Cablegate: Oil Price Impact On Nigeria

This record is a partial extract of the original cable. The full text of the original cable is not available.




E.O. 12598: N/A

REF: STATE 186514

1. (SBU) Summary: High oil prices have proved a very mixed
blessing for Nigeria. While greatly boosting government
revenues, they have increased the challenge of managing
those revenues. Though the government is wisely directing
much revenue to debt repayment, some of the windfall is
finding its way to potential "white elephant" projects and
exacerbating intra-government power struggles. Higher oil
prices have complicated government efforts to deregulate the
downstream petroleum sector. Nigeria's population has
suffered through series of price hikes, without yet seeing
the end of subsidized fuel. High fuel prices are having
knock-on effects for other goods. The rising cost of
fertilizer, in particular, will reduce Nigeria's low use and
affect agricultural output. Shifts in demand and pricing are
also causing the investment climate in the oil sector to
evolve. Finally, high oil prices increase the incentive for
oil theft and diversions. End Summary.

More Revenue, More Headaches

2. (SBU) With 85% of Nigeria's government revenue coming
from oil, and with the GON getting a significant slice of
oil earnings, including for the moment everything over $35
per barrel, revenue has tripled in the last several years.
Given Nigeria's limited absorptive capacity, and limited
ability to spend it revenue effectively, managing this
windfall presents a challenge. Under the strong leadership
at the Finance Ministry and with the support of the
President, the GON has directed all revenue above a
benchmark price of $27 per barrel into a special account,
meant to help temper swings in oil prices. The Finance
Ministry has determined to direct much this funding toward
retiring Nigeria's debt to remove debt service obligations
from future budgets. Still, some of the money is directed
toward infrastructure investments that might not prove their
worth. For example, some of the money is being used to
build several gas-fired electric power plants, even though
in the as yet unreformed power sector most plants are not
covering their costs.

3. (SBU) Nor are the Finance Ministry's plans for
stewardship of the windfall uncontroversial. The National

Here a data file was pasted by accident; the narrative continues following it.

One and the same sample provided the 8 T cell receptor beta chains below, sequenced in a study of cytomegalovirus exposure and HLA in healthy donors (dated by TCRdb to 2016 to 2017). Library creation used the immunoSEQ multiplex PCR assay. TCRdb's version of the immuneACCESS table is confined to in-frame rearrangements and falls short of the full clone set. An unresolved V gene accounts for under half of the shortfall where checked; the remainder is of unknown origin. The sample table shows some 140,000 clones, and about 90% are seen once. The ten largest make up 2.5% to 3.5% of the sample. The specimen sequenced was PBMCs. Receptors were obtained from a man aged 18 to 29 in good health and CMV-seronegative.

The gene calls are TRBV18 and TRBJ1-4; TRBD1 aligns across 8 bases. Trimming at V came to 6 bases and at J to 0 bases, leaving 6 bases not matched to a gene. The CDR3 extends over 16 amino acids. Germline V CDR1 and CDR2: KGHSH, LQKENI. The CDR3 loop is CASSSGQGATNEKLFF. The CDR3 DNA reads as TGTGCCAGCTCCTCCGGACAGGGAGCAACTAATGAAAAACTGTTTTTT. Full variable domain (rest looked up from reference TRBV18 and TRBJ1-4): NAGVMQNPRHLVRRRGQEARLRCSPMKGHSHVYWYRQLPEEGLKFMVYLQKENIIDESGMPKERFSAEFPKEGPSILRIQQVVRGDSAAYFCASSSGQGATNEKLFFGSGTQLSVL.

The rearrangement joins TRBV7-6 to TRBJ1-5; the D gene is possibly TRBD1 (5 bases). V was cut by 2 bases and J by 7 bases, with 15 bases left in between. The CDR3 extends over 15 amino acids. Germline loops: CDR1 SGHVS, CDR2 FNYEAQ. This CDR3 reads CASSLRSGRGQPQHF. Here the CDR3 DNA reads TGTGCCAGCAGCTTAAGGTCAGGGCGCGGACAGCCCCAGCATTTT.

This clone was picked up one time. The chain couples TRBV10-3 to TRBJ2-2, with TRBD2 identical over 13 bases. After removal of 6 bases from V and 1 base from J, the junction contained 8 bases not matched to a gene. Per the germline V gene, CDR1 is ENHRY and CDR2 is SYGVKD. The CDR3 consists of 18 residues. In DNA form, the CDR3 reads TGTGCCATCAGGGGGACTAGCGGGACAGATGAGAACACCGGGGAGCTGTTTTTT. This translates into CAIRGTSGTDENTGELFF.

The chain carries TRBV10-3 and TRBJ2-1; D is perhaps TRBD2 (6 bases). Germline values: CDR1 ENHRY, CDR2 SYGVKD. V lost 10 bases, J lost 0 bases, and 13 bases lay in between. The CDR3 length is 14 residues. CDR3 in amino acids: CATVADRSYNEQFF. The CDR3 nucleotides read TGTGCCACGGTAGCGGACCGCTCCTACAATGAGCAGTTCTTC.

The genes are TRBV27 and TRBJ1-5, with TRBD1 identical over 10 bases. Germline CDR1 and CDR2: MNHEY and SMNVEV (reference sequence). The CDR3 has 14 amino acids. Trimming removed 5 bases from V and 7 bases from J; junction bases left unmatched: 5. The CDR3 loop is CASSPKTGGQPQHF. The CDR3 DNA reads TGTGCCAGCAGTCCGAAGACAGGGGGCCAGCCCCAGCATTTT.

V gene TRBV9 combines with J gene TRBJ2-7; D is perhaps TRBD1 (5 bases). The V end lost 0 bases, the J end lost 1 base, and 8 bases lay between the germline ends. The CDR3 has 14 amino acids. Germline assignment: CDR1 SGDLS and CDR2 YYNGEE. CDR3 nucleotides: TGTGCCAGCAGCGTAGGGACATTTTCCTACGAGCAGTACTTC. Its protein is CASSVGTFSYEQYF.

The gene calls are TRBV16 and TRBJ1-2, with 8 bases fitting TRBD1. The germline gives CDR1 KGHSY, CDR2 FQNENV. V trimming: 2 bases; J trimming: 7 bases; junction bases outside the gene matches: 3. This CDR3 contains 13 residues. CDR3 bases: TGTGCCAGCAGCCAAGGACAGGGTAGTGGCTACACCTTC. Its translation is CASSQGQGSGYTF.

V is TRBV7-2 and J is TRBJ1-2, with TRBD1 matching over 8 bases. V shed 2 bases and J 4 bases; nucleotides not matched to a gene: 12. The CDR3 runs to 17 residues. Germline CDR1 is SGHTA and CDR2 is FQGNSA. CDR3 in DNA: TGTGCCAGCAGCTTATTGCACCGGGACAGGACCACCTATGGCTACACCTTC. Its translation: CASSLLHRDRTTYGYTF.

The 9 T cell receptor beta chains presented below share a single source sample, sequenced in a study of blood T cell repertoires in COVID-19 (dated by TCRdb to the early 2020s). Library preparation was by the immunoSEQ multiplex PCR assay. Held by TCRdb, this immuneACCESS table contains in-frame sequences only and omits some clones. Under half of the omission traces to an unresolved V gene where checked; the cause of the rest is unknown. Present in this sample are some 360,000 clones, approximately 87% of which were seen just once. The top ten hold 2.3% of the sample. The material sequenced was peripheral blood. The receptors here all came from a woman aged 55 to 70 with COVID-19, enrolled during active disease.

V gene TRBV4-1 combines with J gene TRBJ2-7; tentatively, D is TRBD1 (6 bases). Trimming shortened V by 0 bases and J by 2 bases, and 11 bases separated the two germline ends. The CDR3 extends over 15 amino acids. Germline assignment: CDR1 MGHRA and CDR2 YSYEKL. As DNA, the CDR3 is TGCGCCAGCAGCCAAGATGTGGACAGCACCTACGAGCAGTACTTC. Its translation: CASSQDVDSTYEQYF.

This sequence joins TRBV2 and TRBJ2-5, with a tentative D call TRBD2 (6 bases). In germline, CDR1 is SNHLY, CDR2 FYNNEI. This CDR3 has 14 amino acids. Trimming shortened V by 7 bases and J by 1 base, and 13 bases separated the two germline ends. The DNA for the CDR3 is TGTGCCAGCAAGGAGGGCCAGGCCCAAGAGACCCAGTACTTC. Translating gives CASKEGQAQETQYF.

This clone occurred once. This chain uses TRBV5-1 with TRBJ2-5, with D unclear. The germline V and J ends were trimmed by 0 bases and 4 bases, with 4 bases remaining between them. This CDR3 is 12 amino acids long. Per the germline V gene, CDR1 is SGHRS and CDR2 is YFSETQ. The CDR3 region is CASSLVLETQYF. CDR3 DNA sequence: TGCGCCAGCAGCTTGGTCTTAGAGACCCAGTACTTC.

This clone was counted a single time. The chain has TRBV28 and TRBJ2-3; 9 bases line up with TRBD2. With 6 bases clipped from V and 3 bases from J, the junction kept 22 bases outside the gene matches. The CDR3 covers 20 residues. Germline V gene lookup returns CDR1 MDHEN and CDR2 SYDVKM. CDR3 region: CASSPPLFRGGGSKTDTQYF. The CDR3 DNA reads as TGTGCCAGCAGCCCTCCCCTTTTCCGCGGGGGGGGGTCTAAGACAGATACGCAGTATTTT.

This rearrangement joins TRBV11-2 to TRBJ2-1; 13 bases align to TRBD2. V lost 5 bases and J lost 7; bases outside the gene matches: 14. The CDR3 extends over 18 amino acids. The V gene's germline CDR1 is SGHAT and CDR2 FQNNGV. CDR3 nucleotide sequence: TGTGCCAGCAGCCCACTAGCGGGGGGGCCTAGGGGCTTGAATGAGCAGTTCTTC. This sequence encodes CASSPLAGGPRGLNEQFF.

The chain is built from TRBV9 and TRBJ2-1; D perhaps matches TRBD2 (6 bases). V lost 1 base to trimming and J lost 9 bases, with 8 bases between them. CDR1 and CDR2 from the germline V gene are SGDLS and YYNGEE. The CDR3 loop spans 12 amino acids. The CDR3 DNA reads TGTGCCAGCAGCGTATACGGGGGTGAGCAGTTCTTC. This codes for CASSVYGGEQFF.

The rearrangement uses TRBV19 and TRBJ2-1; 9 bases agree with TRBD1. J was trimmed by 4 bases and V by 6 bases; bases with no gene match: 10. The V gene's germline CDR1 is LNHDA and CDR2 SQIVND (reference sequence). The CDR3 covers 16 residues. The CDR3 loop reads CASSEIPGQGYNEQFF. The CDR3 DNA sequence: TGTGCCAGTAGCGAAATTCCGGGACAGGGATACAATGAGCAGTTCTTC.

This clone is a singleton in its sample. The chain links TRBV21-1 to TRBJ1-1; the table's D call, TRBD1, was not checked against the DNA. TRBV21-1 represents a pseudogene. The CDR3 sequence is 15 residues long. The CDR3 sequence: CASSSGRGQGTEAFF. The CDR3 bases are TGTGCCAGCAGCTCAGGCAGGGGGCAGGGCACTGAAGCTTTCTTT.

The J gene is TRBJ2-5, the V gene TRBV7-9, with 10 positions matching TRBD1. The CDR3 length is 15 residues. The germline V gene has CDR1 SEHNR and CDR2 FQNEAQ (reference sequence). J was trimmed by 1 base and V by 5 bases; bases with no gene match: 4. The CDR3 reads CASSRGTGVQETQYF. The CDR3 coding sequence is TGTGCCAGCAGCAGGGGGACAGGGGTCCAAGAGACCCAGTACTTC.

Assembly passed a budget with a higher benchmark price for
crude oil, allowing higher spending, but the President has
refused to implement it. It is not clear the Assembly will
approve the repayment of debt. In addition, the federal
government legally controls only 48% of revenue, with the
remaining 52% belonging to the states, many of whose
governors do not support the proposed uses, which divert
funds from their control. When the federal government
ignores or overrides the National Assembly and the
governors, even under the banner of good fiscal management,
the rule of law is undermined.

Price of Reform Rises

4. (SBU) In order to attract investment into oil refining
and other downstream processes, Nigeria has been seeking to
remove subsidies and deregulate the downstream petroleum
sector. Raising prices to market levels is one of the basic
building blocks of that reform. Unfortunately, each increase
in domestic prices has quickly been followed by a new
increase in global oil prices, and despite a series of
heavily protested price increases, the moving target of
market prices has not yet been reached, constantly
postponing the next stage of reform.

All Pain, No Gain

5. (SBU) For the average Nigerian these price increases are
all there is to see from rising oil prices. Any material
benefits have eluded those at the grass roots level. Rising
fuel costs, which include not just petrol, but also kerosene
commonly used for cooking, have contributed to rising prices
for food and other basic goods. In rural areas, higher
kerosene prices are forcing many to substitute wood,
increasing tree cutting and environmental impact. Rising oil
prices are also pushing up the cost of fertilizer. Nigeria
already produces and imports too little to meet it needs,
and farmers use far less than the optimal amount. Higher
prices are likely to reduce fertilizer intensity further,
with a negative impact on agricultural output, and while
further pushing up food prices.

Changing the Investment Climate

6. (SBU) Rising prices and shifting demand are affecting oil
sector investment in Nigeria. It is bringing new investors,
some with little experience. For longstanding partners, with
the price per barrel $60 and upward, the government has
agreed to talk to oil companies about rethinking how revenue
above $35 per barrel is split. On the other hand, higher
prices and profits are raising the pressure on oil companies
to take responsibility for resolving a growing number of
issues in Nigeria, such as refining, power generation and
community development.


7. (SBU) High prices and tight availability increase the
already considerable incentives to steal oil and trade in
domestic quotas. With oil at the heart of corruption in
Nigeria, the growing returns make it harder to bring
transparency to the system and to reduce the scope for
skullduggery. CAMPBELL

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